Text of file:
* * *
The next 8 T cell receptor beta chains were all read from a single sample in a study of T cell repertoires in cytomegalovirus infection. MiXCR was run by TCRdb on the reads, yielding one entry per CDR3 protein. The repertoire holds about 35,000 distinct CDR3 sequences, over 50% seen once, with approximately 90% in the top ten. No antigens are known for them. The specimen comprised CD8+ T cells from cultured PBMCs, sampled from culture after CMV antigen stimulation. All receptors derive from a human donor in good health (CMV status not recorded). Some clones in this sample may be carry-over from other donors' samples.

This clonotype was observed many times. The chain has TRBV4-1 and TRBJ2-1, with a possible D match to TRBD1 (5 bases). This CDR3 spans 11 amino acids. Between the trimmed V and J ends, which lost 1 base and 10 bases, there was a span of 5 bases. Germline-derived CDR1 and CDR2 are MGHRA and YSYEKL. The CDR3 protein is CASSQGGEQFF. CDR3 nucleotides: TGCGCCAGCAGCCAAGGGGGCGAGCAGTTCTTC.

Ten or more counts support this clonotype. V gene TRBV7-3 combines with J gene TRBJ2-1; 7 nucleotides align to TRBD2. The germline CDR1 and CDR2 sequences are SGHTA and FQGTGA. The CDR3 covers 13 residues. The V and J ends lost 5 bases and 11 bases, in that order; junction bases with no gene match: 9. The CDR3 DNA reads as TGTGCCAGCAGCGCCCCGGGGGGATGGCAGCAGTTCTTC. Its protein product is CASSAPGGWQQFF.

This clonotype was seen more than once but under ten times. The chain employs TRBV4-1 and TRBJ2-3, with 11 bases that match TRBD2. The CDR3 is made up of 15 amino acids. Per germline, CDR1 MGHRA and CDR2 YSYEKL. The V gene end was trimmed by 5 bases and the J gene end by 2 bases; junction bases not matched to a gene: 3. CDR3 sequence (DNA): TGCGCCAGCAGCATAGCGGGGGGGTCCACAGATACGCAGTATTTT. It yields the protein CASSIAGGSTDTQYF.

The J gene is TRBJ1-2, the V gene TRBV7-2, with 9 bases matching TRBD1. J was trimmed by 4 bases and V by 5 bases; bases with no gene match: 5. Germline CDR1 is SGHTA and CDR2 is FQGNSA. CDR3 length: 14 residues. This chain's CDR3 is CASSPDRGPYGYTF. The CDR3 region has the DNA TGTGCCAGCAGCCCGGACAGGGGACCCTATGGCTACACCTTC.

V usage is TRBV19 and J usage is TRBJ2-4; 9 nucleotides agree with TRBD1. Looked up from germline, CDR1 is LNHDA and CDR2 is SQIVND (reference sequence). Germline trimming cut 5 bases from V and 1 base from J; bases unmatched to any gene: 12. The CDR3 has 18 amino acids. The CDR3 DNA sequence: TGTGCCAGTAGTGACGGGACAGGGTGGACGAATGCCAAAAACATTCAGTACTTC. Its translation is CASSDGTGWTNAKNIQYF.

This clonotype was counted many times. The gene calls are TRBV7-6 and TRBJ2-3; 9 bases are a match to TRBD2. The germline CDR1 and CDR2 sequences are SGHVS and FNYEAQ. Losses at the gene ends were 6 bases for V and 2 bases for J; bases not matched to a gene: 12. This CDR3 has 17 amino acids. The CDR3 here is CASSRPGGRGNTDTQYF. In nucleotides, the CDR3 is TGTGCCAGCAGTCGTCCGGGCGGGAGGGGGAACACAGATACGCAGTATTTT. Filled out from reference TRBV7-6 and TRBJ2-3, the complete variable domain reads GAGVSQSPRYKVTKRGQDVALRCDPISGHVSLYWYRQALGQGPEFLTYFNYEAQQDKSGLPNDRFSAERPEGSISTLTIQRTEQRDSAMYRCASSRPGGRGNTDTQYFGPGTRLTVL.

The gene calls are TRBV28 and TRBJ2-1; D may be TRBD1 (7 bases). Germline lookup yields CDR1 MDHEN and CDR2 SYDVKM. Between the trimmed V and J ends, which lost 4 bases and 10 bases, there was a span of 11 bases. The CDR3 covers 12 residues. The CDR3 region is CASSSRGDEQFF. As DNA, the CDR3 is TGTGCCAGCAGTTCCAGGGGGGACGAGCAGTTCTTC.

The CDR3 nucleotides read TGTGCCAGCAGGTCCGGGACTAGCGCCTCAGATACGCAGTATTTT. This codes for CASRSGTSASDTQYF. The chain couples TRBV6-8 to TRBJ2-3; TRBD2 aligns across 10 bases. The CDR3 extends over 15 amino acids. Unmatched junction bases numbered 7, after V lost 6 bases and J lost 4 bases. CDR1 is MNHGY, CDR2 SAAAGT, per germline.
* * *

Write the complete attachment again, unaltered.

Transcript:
The next 8 T cell receptor beta chains were all read from a single sample in a study of T cell repertoires in cytomegalovirus infection. MiXCR was run by TCRdb on the reads, yielding one entry per CDR3 protein. The repertoire holds about 35,000 distinct CDR3 sequences, over 50% seen once, with approximately 90% in the top ten. No antigens are known for them. The specimen comprised CD8+ T cells from cultured PBMCs, sampled from culture after CMV antigen stimulation. All receptors derive from a human donor in good health (CMV status not recorded). Some clones in this sample may be carry-over from other donors' samples.

This clonotype was observed many times. The chain has TRBV4-1 and TRBJ2-1, with a possible D match to TRBD1 (5 bases). This CDR3 spans 11 amino acids. Between the trimmed V and J ends, which lost 1 base and 10 bases, there was a span of 5 bases. Germline-derived CDR1 and CDR2 are MGHRA and YSYEKL. The CDR3 protein is CASSQGGEQFF. CDR3 nucleotides: TGCGCCAGCAGCCAAGGGGGCGAGCAGTTCTTC.

Ten or more counts support this clonotype. V gene TRBV7-3 combines with J gene TRBJ2-1; 7 nucleotides align to TRBD2. The germline CDR1 and CDR2 sequences are SGHTA and FQGTGA. The CDR3 covers 13 residues. The V and J ends lost 5 bases and 11 bases, in that order; junction bases with no gene match: 9. The CDR3 DNA reads as TGTGCCAGCAGCGCCCCGGGGGGATGGCAGCAGTTCTTC. Its protein product is CASSAPGGWQQFF.

This clonotype was seen more than once but under ten times. The chain employs TRBV4-1 and TRBJ2-3, with 11 bases that match TRBD2. The CDR3 is made up of 15 amino acids. Per germline, CDR1 MGHRA and CDR2 YSYEKL. The V gene end was trimmed by 5 bases and the J gene end by 2 bases; junction bases not matched to a gene: 3. CDR3 sequence (DNA): TGCGCCAGCAGCATAGCGGGGGGGTCCACAGATACGCAGTATTTT. It yields the protein CASSIAGGSTDTQYF.

The J gene is TRBJ1-2, the V gene TRBV7-2, with 9 bases matching TRBD1. J was trimmed by 4 bases and V by 5 bases; bases with no gene match: 5. Germline CDR1 is SGHTA and CDR2 is FQGNSA. CDR3 length: 14 residues. This chain's CDR3 is CASSPDRGPYGYTF. The CDR3 region has the DNA TGTGCCAGCAGCCCGGACAGGGGACCCTATGGCTACACCTTC.

V usage is TRBV19 and J usage is TRBJ2-4; 9 nucleotides agree with TRBD1. Looked up from germline, CDR1 is LNHDA and CDR2 is SQIVND (reference sequence). Germline trimming cut 5 bases from V and 1 base from J; bases unmatched to any gene: 12. The CDR3 has 18 amino acids. The CDR3 DNA sequence: TGTGCCAGTAGTGACGGGACAGGGTGGACGAATGCCAAAAACATTCAGTACTTC. Its translation is CASSDGTGWTNAKNIQYF.

This clonotype was counted many times. The gene calls are TRBV7-6 and TRBJ2-3; 9 bases are a match to TRBD2. The germline CDR1 and CDR2 sequences are SGHVS and FNYEAQ. Losses at the gene ends were 6 bases for V and 2 bases for J; bases not matched to a gene: 12. This CDR3 has 17 amino acids. The CDR3 here is CASSRPGGRGNTDTQYF. In nucleotides, the CDR3 is TGTGCCAGCAGTCGTCCGGGCGGGAGGGGGAACACAGATACGCAGTATTTT. Filled out from reference TRBV7-6 and TRBJ2-3, the complete variable domain reads GAGVSQSPRYKVTKRGQDVALRCDPISGHVSLYWYRQALGQGPEFLTYFNYEAQQDKSGLPNDRFSAERPEGSISTLTIQRTEQRDSAMYRCASSRPGGRGNTDTQYFGPGTRLTVL.

The gene calls are TRBV28 and TRBJ2-1; D may be TRBD1 (7 bases). Germline lookup yields CDR1 MDHEN and CDR2 SYDVKM. Between the trimmed V and J ends, which lost 4 bases and 10 bases, there was a span of 11 bases. The CDR3 covers 12 residues. The CDR3 region is CASSSRGDEQFF. As DNA, the CDR3 is TGTGCCAGCAGTTCCAGGGGGGACGAGCAGTTCTTC.

The CDR3 nucleotides read TGTGCCAGCAGGTCCGGGACTAGCGCCTCAGATACGCAGTATTTT. This codes for CASRSGTSASDTQYF. The chain couples TRBV6-8 to TRBJ2-3; TRBD2 aligns across 10 bases. The CDR3 extends over 15 amino acids. Unmatched junction bases numbered 7, after V lost 6 bases and J lost 4 bases. CDR1 is MNHGY, CDR2 SAAAGT, per germline.